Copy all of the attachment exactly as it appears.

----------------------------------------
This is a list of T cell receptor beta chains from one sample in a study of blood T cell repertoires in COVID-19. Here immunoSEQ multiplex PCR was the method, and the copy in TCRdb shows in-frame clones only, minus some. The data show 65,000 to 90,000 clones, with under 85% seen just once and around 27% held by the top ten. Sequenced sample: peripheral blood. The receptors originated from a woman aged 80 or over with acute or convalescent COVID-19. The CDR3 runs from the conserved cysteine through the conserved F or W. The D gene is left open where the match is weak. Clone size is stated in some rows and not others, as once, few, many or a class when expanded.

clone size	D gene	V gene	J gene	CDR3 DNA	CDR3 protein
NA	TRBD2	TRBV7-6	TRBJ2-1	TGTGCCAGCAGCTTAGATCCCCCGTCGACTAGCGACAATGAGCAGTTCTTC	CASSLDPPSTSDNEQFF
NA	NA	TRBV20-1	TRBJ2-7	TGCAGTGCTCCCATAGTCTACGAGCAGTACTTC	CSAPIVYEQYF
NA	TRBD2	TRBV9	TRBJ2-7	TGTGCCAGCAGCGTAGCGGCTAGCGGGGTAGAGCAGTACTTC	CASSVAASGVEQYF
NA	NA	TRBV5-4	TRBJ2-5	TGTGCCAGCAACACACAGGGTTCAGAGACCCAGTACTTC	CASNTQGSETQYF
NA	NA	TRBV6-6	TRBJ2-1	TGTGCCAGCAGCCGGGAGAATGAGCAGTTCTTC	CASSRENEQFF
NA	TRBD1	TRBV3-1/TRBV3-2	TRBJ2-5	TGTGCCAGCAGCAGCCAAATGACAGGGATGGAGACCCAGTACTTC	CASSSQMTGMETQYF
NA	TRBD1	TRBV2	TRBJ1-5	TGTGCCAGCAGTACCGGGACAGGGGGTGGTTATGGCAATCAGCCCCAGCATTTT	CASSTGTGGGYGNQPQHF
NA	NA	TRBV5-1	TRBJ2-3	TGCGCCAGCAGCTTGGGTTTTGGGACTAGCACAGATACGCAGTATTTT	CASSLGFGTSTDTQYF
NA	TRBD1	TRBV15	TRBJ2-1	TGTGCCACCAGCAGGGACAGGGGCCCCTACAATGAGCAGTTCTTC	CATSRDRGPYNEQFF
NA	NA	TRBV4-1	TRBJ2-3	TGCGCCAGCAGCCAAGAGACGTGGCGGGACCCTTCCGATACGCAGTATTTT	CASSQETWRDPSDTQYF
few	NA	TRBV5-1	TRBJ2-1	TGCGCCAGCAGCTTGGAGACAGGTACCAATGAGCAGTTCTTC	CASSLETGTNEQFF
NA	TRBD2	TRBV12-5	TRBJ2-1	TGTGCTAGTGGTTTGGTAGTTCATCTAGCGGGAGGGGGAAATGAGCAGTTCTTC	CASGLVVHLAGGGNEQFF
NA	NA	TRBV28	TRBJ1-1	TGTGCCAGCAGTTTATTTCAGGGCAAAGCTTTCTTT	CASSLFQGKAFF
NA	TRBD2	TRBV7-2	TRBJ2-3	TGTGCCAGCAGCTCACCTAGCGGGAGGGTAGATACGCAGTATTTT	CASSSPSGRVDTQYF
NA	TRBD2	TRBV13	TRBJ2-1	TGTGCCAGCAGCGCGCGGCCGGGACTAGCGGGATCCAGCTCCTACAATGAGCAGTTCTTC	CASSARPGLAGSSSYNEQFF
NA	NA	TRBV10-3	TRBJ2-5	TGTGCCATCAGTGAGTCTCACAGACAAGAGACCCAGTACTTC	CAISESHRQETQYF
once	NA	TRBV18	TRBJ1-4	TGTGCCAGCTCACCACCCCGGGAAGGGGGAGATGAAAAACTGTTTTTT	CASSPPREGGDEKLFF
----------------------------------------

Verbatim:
This is a list of T cell receptor beta chains from one sample in a study of blood T cell repertoires in COVID-19. Here immunoSEQ multiplex PCR was the method, and the copy in TCRdb shows in-frame clones only, minus some. The data show 65,000 to 90,000 clones, with under 85% seen just once and around 27% held by the top ten. Sequenced sample: peripheral blood. The receptors originated from a woman aged 80 or over with acute or convalescent COVID-19. The CDR3 runs from the conserved cysteine through the conserved F or W. The D gene is left open where the match is weak. Clone size is stated in some rows and not others, as once, few, many or a class when expanded.

clone size	D gene	V gene	J gene	CDR3 DNA	CDR3 protein
NA	TRBD2	TRBV7-6	TRBJ2-1	TGTGCCAGCAGCTTAGATCCCCCGTCGACTAGCGACAATGAGCAGTTCTTC	CASSLDPPSTSDNEQFF
NA	NA	TRBV20-1	TRBJ2-7	TGCAGTGCTCCCATAGTCTACGAGCAGTACTTC	CSAPIVYEQYF
NA	TRBD2	TRBV9	TRBJ2-7	TGTGCCAGCAGCGTAGCGGCTAGCGGGGTAGAGCAGTACTTC	CASSVAASGVEQYF
NA	NA	TRBV5-4	TRBJ2-5	TGTGCCAGCAACACACAGGGTTCAGAGACCCAGTACTTC	CASNTQGSETQYF
NA	NA	TRBV6-6	TRBJ2-1	TGTGCCAGCAGCCGGGAGAATGAGCAGTTCTTC	CASSRENEQFF
NA	TRBD1	TRBV3-1/TRBV3-2	TRBJ2-5	TGTGCCAGCAGCAGCCAAATGACAGGGATGGAGACCCAGTACTTC	CASSSQMTGMETQYF
NA	TRBD1	TRBV2	TRBJ1-5	TGTGCCAGCAGTACCGGGACAGGGGGTGGTTATGGCAATCAGCCCCAGCATTTT	CASSTGTGGGYGNQPQHF
NA	NA	TRBV5-1	TRBJ2-3	TGCGCCAGCAGCTTGGGTTTTGGGACTAGCACAGATACGCAGTATTTT	CASSLGFGTSTDTQYF
NA	TRBD1	TRBV15	TRBJ2-1	TGTGCCACCAGCAGGGACAGGGGCCCCTACAATGAGCAGTTCTTC	CATSRDRGPYNEQFF
NA	NA	TRBV4-1	TRBJ2-3	TGCGCCAGCAGCCAAGAGACGTGGCGGGACCCTTCCGATACGCAGTATTTT	CASSQETWRDPSDTQYF
few	NA	TRBV5-1	TRBJ2-1	TGCGCCAGCAGCTTGGAGACAGGTACCAATGAGCAGTTCTTC	CASSLETGTNEQFF
NA	TRBD2	TRBV12-5	TRBJ2-1	TGTGCTAGTGGTTTGGTAGTTCATCTAGCGGGAGGGGGAAATGAGCAGTTCTTC	CASGLVVHLAGGGNEQFF
NA	NA	TRBV28	TRBJ1-1	TGTGCCAGCAGTTTATTTCAGGGCAAAGCTTTCTTT	CASSLFQGKAFF
NA	TRBD2	TRBV7-2	TRBJ2-3	TGTGCCAGCAGCTCACCTAGCGGGAGGGTAGATACGCAGTATTTT	CASSSPSGRVDTQYF
NA	TRBD2	TRBV13	TRBJ2-1	TGTGCCAGCAGCGCGCGGCCGGGACTAGCGGGATCCAGCTCCTACAATGAGCAGTTCTTC	CASSARPGLAGSSSYNEQFF
NA	NA	TRBV10-3	TRBJ2-5	TGTGCCATCAGTGAGTCTCACAGACAAGAGACCCAGTACTTC	CAISESHRQETQYF
once	NA	TRBV18	TRBJ1-4	TGTGCCAGCTCACCACCCCGGGAAGGGGGAGATGAAAAACTGTTTTTT	CASSPPREGGDEKLFF